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One country, two worlds: MD of Adidas China on the opportunities and challenges

Technology & Data

One country, two worlds: MD of Adidas China on the opportunities and challenges


Long associated with sportswear and footwear, today, in China, Adidas is widening the brand beyond shoes and tracksuits. It’s shaking up retail outlets, moving aggressively into casual and street wear, and breathing down the neck of Nike’s long-held dominance in China.

The managing director of Adidas Greater China, Colin Currie (pictured), spoke this week at the AANA/WFA Global Marketer Conference, on how China is changing and how marketers need to shift their thinking to succeed with Chinese consumers.

Currie spoke of the stark contrasts across Greater China, including the disparity between urban areas increasing in affluence and the rural areas where people live on less than two US dollars per day.

Another example: traditional filial piety is being replaced, due to the one-child policy, with generations of ‘Little Emperors’ – only-children looked after by two parents and four grandparents, changing value structures and expectations.

“The china challenge is not only about scale, it’s also about pace,” Currie said. “Everything is changing every minute… Turbocharged by global economic forces, or sheer weight of numbers, China is ripping up our rule book.”

Here’s a big stat: by 2025, China will have 10 cities equivalent to the New York City of today. “What took 20 or 30 years of change in post-WWII, in Australia and other Western markets, will take China less than 10,” says Currie. “Their aspiration is not abstract, it’s the story of their lives. From bicycles to luxury cars, Mao suits to high fashion, isolation to global information, all in one step.”

It’s fast, but it’s also complex, he said. “The one-child generation has come to the stage, bringing with it a sense of entitlement, combined with a fierce impatience and a whole lot of pride. Chinese people have never been so proud of their country.”

With that change has come consumers who want to change their own identity, Currie explained. They want to be different. “Consumers have developed a sense of individuality. They have become increasingly sophisticated with their favourite brands, and they look to connector brands, that have personalities but can help them with their own individuality.”

There’s also a shift in geographical focus taking place, Currie said. “From the East coast inland to the West, from the cities you would be familiar with, like Shanghai and Beijing, to gigantic metropolitan cities that you may not have heard of, like Chengdu or Wuhan or Chongqing. It’s here that the scale of the challenge, or the opportunity, becomes even harder to grasp.”

Consider that in just two years’ time, China will have approximately 600 cities with 100,000 or more affluent consumers. “Managing this diversity across geography and these cities is key to winning in this marketplace, because this is where the growth will come from,” Currie said.

The Chinese middle class is on the rise: the next decade will bring an additional 270 million consumers into this segment. By 2020, China will have the world’s top middle class consumer market. “China will be the major market in the 21st century,” Currie said. “By 2030, China will account for 20% of global spending. Millions of newly affluent consumers not bearing the cost of living of the higher, top-tier cities, will have a lot of disposable income.”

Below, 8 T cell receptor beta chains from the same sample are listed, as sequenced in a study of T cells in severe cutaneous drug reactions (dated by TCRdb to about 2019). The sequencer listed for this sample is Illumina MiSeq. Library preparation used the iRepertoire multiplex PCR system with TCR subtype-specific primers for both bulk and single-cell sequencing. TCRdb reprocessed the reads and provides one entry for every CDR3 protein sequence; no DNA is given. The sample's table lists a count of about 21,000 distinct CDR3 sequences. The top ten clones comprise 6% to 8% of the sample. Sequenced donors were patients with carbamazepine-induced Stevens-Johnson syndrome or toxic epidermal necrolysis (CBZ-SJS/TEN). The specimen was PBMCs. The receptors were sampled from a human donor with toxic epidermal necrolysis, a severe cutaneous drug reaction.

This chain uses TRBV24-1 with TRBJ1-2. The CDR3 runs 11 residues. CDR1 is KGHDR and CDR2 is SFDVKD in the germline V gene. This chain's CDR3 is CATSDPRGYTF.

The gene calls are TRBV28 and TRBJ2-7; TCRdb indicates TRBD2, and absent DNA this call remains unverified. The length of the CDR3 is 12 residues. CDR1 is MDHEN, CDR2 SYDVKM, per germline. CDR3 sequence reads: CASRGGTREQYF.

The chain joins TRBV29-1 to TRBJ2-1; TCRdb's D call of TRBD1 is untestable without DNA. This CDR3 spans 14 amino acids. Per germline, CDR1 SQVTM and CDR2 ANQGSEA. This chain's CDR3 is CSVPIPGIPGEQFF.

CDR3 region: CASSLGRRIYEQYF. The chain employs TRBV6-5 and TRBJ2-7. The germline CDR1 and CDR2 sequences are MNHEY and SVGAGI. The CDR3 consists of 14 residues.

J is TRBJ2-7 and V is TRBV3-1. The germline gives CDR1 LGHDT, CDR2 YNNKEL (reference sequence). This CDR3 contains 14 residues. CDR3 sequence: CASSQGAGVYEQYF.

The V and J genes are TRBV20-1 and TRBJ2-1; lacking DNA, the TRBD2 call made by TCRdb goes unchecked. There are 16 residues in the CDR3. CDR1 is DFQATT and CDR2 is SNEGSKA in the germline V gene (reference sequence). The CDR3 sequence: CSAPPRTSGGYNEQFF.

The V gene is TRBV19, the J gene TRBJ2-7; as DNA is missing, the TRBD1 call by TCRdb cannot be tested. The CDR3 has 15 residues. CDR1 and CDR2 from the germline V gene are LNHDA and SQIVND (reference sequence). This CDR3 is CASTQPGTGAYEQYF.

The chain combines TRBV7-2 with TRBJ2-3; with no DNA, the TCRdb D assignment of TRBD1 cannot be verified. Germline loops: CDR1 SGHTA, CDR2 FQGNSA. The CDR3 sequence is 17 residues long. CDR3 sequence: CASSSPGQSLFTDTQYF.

“As the profile of the consumer changes, so does his or her requirements. First, the status value of brands and products is critical to the aspiring. Second, there’s a constant flux in a relationship between consumers and the origins of a brand. On one hand, we’re witnessing a rapid decline in brand nationalism.

It’s this, Currie explains, is why this market has given rise to the phrase, ‘one country, two worlds’. Addressing people as if they were the same, a one-size-fits-all approach, is not going to work. “Big place, big numbers, but one of the most complex markets on Earth… In higher tier cities, China is as sophisticated as any cosmopolitan cities in the world. In lower-tier cities, it’s like India or Indonesia.

“For Adidas, it means that in higher-tier cities we have to have a different go-to-market strategy where we defend market share by fighting for consumers’ share of wallet. But in the lower-tier cities it’s just about opening stores.

“We opened 1000 stores in 2012, we opened 700 stores in 2013 and we’ll open another 700 stores this year.”

That means two distinct groups of consumers for Adidas. “For the first group, consumption is part of personal identity. For the second, it’s a quest for a sense of belonging. For higher-tier youth, it’s about individuality and being cool. For lower-tier youth, it’s about aspiration.

“Higher-tier city youth are demanding to be wowed, whereas lower-tier city youth are yearning for anything new or novel.”

And the two groups see brands very differently. “Higher-tier city youth seek individuality,” Currie says. “Lower-tier city youth want to trade up from those local brands to international brands with status, to say ‘I have arrived’.”


If this topic interests you, Marketing has just a few tickets left for China Ready, a very small breakfast for marketers taking place in Melbourne on 3 April. Find out more here »


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